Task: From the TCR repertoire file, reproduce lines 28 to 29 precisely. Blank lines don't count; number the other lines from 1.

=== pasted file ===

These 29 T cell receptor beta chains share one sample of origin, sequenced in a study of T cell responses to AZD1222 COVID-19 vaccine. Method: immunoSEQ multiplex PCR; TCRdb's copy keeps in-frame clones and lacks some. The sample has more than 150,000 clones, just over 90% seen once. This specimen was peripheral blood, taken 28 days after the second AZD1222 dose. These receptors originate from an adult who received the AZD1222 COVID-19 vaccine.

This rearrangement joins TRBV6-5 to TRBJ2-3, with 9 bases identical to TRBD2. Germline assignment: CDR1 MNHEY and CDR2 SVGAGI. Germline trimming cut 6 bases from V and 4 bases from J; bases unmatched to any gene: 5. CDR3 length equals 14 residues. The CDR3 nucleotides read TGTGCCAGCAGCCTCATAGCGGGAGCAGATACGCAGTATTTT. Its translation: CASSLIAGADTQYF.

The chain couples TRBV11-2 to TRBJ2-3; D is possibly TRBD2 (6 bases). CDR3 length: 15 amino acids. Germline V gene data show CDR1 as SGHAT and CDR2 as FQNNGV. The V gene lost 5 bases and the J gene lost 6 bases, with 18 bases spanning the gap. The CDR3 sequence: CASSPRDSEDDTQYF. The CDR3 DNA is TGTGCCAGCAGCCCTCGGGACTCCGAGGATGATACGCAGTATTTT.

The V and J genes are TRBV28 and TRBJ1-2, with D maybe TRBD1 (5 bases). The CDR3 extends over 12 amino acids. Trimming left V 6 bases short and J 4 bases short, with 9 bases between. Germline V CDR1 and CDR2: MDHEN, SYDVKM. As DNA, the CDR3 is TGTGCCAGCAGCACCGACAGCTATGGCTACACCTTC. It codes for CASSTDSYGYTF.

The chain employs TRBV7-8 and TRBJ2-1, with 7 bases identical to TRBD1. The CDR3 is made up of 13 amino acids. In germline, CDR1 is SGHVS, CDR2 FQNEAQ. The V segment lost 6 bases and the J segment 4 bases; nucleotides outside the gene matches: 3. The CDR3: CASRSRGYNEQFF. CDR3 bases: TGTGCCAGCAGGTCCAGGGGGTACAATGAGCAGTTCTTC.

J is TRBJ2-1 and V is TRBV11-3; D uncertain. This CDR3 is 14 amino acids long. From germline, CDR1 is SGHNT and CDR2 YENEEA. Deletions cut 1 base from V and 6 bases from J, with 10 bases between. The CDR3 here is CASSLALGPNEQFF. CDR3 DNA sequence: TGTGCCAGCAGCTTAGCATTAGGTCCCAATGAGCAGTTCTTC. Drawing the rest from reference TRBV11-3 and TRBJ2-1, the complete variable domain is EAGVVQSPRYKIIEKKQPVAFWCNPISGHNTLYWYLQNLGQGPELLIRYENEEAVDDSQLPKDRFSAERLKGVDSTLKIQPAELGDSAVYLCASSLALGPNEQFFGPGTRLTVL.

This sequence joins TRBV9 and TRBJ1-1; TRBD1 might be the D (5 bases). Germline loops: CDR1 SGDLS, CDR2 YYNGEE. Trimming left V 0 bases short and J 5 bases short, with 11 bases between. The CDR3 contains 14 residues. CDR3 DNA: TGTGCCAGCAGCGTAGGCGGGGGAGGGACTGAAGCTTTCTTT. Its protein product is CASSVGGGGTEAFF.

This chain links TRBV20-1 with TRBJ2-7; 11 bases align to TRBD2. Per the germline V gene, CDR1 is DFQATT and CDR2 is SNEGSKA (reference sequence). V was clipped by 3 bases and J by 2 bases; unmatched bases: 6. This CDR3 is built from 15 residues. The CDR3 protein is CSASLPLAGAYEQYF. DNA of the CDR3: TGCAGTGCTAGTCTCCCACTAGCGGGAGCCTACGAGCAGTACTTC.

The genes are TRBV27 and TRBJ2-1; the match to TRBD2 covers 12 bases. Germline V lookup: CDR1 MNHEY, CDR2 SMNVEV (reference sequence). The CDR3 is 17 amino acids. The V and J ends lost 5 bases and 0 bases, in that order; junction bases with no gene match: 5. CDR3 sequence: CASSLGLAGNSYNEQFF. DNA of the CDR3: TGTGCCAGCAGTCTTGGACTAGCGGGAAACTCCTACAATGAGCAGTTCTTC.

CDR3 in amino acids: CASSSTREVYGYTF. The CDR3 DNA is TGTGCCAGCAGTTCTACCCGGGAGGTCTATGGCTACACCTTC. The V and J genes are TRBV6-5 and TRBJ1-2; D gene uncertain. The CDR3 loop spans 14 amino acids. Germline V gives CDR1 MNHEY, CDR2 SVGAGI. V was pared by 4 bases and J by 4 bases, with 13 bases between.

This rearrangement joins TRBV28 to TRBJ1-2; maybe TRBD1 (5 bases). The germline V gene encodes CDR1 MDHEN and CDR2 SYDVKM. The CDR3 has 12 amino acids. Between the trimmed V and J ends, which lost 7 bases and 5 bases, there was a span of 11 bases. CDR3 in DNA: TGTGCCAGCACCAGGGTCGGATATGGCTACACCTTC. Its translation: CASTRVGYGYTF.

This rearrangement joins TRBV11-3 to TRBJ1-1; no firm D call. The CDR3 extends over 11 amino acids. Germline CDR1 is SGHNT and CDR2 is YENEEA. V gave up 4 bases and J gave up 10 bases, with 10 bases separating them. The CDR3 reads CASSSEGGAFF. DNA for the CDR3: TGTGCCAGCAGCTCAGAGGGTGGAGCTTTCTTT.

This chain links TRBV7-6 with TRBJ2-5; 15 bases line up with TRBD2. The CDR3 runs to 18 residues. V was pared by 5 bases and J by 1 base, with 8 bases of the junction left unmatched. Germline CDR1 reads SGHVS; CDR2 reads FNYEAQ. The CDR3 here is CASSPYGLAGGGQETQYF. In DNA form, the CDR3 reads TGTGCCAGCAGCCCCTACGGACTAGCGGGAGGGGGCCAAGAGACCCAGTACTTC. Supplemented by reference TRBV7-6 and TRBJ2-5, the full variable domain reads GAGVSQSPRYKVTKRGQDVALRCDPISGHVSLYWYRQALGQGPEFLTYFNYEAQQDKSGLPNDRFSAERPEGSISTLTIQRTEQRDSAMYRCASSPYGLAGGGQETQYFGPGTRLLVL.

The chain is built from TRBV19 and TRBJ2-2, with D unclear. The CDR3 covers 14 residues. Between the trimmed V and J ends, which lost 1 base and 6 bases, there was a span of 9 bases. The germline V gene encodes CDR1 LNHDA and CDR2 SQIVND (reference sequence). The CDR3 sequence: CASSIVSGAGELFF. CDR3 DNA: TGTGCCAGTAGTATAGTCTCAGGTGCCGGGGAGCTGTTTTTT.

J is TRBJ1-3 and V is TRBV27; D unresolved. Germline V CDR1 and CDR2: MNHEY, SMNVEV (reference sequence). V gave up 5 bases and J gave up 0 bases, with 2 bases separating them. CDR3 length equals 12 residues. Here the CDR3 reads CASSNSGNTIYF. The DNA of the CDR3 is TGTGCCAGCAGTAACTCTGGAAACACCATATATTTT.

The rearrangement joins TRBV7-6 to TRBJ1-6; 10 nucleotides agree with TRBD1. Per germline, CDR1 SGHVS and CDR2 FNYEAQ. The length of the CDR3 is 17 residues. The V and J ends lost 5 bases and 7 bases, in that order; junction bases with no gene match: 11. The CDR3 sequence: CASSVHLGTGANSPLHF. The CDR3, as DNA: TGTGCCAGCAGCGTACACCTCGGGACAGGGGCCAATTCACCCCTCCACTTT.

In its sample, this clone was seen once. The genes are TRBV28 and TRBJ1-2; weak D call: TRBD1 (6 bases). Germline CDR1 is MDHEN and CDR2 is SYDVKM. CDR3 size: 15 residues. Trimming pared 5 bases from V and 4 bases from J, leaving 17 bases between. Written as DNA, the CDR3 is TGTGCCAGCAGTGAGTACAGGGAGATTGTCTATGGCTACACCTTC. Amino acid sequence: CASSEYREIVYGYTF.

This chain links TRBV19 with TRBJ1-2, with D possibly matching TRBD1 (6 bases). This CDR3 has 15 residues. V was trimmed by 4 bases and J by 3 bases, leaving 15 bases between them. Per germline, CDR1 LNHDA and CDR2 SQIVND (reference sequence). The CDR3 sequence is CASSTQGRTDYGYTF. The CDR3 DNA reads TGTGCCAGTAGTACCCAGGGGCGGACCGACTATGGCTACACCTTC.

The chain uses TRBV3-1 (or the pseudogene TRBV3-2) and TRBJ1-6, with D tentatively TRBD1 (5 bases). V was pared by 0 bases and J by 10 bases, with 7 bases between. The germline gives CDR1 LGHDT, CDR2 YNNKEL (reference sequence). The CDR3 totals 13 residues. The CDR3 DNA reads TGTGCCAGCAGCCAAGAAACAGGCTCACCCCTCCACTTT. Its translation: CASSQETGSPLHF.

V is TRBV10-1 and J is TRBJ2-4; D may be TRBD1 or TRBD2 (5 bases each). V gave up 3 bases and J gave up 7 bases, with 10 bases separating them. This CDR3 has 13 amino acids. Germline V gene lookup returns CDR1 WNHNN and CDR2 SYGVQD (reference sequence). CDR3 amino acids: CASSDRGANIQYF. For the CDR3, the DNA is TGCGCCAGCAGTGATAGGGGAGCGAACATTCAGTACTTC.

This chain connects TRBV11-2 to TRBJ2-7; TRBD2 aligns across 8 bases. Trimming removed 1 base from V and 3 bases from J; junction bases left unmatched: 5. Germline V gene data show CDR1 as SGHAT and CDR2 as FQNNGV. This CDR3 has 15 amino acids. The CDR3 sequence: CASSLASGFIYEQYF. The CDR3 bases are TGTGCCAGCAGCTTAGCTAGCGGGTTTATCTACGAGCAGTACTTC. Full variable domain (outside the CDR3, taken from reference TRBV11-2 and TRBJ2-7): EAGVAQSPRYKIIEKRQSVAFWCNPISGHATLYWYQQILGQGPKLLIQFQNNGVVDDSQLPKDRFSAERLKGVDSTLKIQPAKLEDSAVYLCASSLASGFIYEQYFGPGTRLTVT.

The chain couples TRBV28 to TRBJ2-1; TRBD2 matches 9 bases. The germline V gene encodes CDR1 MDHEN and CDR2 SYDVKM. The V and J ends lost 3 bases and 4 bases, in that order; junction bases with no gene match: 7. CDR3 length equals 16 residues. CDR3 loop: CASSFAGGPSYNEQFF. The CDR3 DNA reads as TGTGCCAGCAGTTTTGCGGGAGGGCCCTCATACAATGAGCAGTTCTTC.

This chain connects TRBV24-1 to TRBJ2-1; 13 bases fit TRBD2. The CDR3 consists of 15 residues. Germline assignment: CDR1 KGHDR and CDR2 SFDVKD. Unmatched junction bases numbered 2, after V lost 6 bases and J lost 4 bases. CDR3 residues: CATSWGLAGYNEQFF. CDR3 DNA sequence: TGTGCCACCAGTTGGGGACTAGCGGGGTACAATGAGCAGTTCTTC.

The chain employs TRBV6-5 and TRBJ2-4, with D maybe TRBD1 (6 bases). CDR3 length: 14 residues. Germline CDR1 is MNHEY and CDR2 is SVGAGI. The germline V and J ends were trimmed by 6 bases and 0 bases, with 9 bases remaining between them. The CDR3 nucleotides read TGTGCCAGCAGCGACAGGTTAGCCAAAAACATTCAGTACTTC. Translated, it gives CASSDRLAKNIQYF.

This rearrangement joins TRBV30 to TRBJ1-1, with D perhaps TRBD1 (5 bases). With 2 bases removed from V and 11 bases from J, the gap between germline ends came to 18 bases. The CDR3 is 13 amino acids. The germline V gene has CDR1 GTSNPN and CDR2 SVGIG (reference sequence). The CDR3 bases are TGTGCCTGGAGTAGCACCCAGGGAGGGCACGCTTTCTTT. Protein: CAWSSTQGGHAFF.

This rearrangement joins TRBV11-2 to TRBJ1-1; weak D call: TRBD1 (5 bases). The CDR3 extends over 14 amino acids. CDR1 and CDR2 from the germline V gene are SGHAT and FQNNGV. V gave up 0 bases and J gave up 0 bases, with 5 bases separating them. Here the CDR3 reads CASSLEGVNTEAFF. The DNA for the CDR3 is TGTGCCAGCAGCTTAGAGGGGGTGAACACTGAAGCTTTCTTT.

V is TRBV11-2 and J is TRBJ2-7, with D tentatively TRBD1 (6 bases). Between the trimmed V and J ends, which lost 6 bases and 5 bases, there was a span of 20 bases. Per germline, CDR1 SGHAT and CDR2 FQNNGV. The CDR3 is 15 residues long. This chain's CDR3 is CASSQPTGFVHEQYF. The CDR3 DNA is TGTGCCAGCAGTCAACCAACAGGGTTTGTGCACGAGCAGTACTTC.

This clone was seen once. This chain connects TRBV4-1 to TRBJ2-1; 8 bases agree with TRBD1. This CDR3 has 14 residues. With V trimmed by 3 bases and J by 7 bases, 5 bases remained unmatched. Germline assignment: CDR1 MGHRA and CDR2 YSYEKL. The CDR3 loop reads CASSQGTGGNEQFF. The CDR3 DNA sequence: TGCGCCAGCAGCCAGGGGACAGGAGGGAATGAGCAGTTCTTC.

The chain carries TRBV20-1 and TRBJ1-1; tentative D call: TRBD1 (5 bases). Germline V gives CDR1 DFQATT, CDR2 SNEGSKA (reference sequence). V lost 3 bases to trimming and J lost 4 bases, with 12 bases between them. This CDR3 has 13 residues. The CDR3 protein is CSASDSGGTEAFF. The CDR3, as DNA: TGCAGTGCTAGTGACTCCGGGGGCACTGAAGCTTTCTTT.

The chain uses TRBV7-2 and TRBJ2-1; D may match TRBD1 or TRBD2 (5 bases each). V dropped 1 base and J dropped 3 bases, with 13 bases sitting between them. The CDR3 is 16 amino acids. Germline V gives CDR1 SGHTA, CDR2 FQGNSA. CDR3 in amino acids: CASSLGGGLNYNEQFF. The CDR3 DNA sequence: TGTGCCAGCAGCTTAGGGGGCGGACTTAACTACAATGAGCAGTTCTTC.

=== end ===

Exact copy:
This clone was seen once. This chain connects TRBV4-1 to TRBJ2-1; 8 bases agree with TRBD1. This CDR3 has 14 residues. With V trimmed by 3 bases and J by 7 bases, 5 bases remained unmatched. Germline assignment: CDR1 MGHRA and CDR2 YSYEKL. The CDR3 loop reads CASSQGTGGNEQFF. The CDR3 DNA sequence: TGCGCCAGCAGCCAGGGGACAGGAGGGAATGAGCAGTTCTTC.

The chain carries TRBV20-1 and TRBJ1-1; tentative D call: TRBD1 (5 bases). Germline V gives CDR1 DFQATT, CDR2 SNEGSKA (reference sequence). V lost 3 bases to trimming and J lost 4 bases, with 12 bases between them. This CDR3 has 13 residues. The CDR3 protein is CSASDSGGTEAFF. The CDR3, as DNA: TGCAGTGCTAGTGACTCCGGGGGCACTGAAGCTTTCTTT.